Why does TypeScript use “Like” types?

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Why does TypeScript have a type and then a “like type”? An example of this is Promise<T> and PromiseLike<T>.

What are the differences between these two types? When should I use them? In this case why not just have one Promise type?

Answer

If you look at the definition files (let’s take lib.es6.d.ts) then it’s pretty straight forward.

For example the ArrayLike interface:

interface ArrayLike<T> {
    readonly length: number;
    readonly [n: number]: T;
}

is more limited than the Array one:

interface Array<T> {
    length: number;
    toString(): string;
    toLocaleString(): string;
    push(...items: T[]): number;
    pop(): T | undefined;
    concat(...items: T[][]): T[];
    concat(...items: (T | T[])[]): T[];
    join(separator?: string): string;
    reverse(): T[];
    shift(): T | undefined;
    slice(start?: number, end?: number): T[];
    sort(compareFn?: (a: T, b: T) => number): this;
    splice(start: number, deleteCount?: number): T[];
    splice(start: number, deleteCount: number, ...items: T[]): T[];
    unshift(...items: T[]): number;
    indexOf(searchElement: T, fromIndex?: number): number;
    lastIndexOf(searchElement: T, fromIndex?: number): number;
    
    // lots of other methods such as every, forEach, map, etc

    [n: number]: T;
}

It’s good to have the two separated because I might want to have a function like this:

function getSize(arr: Array<any>): number {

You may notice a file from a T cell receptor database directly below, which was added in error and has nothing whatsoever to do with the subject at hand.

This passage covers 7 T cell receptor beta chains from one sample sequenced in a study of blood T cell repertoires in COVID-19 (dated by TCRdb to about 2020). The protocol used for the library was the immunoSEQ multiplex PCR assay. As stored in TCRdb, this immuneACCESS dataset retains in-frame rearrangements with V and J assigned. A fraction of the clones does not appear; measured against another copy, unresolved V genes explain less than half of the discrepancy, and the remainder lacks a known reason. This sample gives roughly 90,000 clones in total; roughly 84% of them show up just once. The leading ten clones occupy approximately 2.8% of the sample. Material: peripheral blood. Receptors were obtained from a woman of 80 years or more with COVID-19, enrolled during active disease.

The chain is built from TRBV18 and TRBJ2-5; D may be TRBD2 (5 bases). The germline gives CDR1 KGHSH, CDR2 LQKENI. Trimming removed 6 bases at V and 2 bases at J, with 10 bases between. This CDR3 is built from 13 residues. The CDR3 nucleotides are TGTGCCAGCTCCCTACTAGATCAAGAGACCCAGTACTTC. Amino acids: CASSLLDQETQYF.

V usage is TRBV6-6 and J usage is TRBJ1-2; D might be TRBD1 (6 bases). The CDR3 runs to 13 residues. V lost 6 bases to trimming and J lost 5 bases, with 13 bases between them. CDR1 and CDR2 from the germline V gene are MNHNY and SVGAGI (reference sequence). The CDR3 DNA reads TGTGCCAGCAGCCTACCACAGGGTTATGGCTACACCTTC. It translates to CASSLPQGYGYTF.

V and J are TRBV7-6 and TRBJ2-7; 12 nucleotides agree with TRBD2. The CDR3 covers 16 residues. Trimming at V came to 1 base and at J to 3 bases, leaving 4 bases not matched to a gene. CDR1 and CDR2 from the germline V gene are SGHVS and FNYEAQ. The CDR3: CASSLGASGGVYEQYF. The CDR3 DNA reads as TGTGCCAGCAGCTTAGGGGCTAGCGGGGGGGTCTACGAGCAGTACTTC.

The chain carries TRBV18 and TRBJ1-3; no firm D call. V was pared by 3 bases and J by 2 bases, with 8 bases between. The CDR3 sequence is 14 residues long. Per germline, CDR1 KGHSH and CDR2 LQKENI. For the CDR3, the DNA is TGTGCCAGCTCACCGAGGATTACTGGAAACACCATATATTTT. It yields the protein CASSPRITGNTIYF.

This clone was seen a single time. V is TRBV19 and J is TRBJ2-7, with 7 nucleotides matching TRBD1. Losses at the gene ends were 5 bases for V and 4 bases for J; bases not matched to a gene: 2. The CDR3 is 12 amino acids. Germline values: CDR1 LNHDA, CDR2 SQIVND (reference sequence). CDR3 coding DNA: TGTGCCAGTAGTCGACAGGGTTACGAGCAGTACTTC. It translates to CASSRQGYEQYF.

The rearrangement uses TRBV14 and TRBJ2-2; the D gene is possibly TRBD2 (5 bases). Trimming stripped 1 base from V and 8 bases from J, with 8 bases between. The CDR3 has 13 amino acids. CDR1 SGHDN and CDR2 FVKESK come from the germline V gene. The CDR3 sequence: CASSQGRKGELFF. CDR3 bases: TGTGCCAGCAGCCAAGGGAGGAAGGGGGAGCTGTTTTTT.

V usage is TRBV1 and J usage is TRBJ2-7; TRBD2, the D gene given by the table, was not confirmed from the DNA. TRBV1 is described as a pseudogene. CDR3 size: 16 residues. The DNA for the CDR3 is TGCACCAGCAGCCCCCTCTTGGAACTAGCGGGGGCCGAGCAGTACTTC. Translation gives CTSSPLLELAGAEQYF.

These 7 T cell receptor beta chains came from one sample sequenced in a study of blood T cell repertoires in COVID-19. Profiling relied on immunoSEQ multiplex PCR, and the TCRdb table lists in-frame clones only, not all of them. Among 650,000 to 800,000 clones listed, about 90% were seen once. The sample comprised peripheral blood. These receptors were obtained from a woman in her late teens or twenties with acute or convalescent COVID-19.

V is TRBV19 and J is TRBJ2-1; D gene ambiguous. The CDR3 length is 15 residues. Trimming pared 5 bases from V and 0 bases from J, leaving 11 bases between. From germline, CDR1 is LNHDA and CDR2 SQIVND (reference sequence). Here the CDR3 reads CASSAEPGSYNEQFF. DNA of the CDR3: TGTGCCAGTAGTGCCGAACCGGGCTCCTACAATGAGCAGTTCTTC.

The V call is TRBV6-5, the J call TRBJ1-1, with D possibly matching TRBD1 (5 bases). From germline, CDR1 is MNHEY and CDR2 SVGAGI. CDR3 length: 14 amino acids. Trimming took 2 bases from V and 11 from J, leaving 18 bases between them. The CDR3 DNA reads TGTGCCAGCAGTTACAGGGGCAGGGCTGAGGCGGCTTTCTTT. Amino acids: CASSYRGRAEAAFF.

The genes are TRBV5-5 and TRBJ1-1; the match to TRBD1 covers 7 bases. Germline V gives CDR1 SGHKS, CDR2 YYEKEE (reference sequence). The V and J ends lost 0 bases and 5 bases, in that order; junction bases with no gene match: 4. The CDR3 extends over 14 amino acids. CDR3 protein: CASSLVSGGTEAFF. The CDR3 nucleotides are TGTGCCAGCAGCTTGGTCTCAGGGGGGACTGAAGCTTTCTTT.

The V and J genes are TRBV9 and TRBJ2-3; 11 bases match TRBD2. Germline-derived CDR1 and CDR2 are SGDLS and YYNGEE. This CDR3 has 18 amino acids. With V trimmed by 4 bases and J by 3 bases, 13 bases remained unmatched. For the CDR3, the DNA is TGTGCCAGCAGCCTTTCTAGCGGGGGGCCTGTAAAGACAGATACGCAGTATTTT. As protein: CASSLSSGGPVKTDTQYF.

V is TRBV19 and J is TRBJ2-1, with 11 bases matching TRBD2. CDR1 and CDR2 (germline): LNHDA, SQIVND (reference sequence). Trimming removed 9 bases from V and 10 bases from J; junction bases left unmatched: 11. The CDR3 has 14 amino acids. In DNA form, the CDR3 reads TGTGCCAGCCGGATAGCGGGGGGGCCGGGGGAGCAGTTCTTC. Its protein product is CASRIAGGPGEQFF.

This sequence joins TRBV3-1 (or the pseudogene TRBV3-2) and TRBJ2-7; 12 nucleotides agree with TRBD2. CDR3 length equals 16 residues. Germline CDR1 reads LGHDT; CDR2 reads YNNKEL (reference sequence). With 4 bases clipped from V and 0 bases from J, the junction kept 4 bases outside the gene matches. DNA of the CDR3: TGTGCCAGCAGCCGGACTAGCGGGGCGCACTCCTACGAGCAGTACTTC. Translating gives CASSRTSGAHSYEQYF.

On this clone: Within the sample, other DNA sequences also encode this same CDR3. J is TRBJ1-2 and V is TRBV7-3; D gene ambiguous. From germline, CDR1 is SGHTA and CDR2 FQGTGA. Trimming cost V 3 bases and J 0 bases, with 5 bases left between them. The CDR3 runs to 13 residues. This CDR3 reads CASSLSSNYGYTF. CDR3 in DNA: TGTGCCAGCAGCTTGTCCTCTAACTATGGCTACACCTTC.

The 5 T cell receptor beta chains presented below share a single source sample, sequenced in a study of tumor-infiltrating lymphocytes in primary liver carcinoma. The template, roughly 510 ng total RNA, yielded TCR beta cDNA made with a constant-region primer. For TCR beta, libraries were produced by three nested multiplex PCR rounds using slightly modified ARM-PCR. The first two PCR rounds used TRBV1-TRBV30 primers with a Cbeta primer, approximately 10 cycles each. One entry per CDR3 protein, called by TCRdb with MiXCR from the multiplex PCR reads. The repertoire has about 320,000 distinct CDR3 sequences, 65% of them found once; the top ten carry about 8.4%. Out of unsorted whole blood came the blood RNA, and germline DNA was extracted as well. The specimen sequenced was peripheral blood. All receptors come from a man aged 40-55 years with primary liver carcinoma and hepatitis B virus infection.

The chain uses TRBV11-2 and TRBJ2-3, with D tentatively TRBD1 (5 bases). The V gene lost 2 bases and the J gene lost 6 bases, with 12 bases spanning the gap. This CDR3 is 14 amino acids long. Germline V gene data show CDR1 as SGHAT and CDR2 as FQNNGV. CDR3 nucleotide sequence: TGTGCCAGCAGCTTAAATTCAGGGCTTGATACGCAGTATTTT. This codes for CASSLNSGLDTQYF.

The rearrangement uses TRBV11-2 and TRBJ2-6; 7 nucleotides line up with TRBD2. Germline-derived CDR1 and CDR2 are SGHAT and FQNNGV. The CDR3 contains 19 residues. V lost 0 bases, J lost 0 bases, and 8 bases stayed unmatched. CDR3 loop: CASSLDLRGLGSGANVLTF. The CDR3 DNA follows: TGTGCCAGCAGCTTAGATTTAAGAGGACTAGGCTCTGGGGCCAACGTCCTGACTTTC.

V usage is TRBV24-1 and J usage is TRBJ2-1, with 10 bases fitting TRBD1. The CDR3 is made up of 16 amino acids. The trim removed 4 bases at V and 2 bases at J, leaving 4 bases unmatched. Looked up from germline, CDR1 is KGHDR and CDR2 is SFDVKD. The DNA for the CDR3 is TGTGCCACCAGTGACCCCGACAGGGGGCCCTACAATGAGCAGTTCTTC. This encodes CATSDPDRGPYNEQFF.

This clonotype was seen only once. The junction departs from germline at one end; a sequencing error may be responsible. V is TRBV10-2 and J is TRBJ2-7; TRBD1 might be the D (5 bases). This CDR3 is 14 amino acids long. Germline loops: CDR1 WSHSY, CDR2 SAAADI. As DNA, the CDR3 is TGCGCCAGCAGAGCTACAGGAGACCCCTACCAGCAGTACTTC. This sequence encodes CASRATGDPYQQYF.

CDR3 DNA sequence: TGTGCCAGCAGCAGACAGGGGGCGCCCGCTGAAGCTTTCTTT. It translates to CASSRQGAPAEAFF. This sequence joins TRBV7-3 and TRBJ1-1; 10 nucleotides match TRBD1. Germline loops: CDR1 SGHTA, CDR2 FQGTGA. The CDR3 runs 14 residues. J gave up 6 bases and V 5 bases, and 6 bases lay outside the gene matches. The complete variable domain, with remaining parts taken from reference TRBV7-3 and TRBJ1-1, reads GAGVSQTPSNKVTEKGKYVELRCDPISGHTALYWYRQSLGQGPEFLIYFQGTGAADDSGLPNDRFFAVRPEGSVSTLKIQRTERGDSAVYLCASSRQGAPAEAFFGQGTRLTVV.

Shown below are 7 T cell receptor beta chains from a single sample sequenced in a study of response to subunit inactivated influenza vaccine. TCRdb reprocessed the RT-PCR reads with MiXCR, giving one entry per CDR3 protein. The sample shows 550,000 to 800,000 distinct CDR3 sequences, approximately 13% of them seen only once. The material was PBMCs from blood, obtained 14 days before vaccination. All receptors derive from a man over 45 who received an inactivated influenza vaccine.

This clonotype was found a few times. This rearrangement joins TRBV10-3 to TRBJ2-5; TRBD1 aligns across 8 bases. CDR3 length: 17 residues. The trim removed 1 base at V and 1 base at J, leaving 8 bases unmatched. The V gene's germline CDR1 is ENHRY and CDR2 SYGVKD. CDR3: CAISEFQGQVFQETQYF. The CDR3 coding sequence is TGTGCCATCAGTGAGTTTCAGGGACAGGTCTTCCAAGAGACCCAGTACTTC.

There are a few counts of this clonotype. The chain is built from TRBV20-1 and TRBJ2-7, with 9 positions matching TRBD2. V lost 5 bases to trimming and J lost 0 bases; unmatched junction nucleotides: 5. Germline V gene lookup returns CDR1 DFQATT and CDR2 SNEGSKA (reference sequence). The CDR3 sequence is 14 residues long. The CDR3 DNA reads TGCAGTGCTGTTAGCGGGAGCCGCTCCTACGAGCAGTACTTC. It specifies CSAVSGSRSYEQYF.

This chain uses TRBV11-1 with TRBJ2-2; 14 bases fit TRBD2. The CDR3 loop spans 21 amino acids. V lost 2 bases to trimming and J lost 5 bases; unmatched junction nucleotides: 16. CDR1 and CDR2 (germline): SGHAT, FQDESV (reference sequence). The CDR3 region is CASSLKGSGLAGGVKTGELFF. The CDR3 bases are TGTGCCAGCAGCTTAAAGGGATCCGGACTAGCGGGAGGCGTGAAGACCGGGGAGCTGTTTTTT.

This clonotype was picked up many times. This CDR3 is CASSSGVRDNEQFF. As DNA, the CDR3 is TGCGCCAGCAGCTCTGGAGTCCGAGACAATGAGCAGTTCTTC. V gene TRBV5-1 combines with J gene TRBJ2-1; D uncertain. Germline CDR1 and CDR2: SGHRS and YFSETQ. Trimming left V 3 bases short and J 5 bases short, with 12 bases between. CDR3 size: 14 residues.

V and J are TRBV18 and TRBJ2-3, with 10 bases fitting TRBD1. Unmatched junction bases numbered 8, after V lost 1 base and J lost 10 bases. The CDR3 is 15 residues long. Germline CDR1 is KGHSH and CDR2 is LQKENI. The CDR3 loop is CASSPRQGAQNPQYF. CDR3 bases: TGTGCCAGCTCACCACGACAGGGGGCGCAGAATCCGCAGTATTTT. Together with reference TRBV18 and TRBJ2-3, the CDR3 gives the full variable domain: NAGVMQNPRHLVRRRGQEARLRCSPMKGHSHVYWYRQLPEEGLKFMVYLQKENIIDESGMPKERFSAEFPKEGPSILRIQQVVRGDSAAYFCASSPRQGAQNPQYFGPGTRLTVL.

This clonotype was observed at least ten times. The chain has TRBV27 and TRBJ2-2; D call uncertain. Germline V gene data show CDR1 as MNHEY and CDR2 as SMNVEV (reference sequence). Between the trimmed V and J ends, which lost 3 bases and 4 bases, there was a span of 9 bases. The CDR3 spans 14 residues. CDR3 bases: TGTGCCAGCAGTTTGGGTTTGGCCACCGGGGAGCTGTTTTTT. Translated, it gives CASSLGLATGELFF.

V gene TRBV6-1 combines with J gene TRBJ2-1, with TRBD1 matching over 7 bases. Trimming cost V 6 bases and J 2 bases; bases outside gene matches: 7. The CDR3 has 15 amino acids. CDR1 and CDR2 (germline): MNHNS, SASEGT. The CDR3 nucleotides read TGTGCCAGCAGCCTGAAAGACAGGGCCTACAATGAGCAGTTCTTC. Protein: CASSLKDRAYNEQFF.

return arr.length;
}

console.log(getSize([1, 2, 3])); // works

But it won’t work with this:

function fn() {
    console.log(getSize(arguments)); // error
}

It results with this error:

Argument of type ‘IArguments’ is not assignable to parameter of type ‘any[]’.
Property ‘push’ is missing in type ‘IArguments’.

But both will work if I do this:

function getSize(arr: ArrayLike<any>): number {
    return arr.length;
}

(more on ArrayLike in MDN)

The same with Promise and PromiseLike, if I’m building a library which isn’t opinionated about the implementation of the Promise then instead of doing this:

function doSomething(promise: Promise<any>) { ... }

I’ll do this:

function doSomething(promise: PromiseLike<any>) { ... }

Then even if the user of my library is using a different implementation (bluebird) it will work just fine.

If you’ll notice the definition of Promise is this:

declare var Promise: PromiseConstructor;

Which makes it very specific, other implementations might have different properties, for example a different prototype:

interface PromiseConstructor {
    readonly prototype: Promise<any>;

    ...
}

I guess that the main reason that we have PromiseLike is that several implementations were available before the native one was supported (such as bluebird, Promises/A+, jQuery, and more).
In order for typescript to work with code bases that are using those implementations there must be a type other than Promise, otherwise there would be a lot of contradictions.



Source: stackoverflow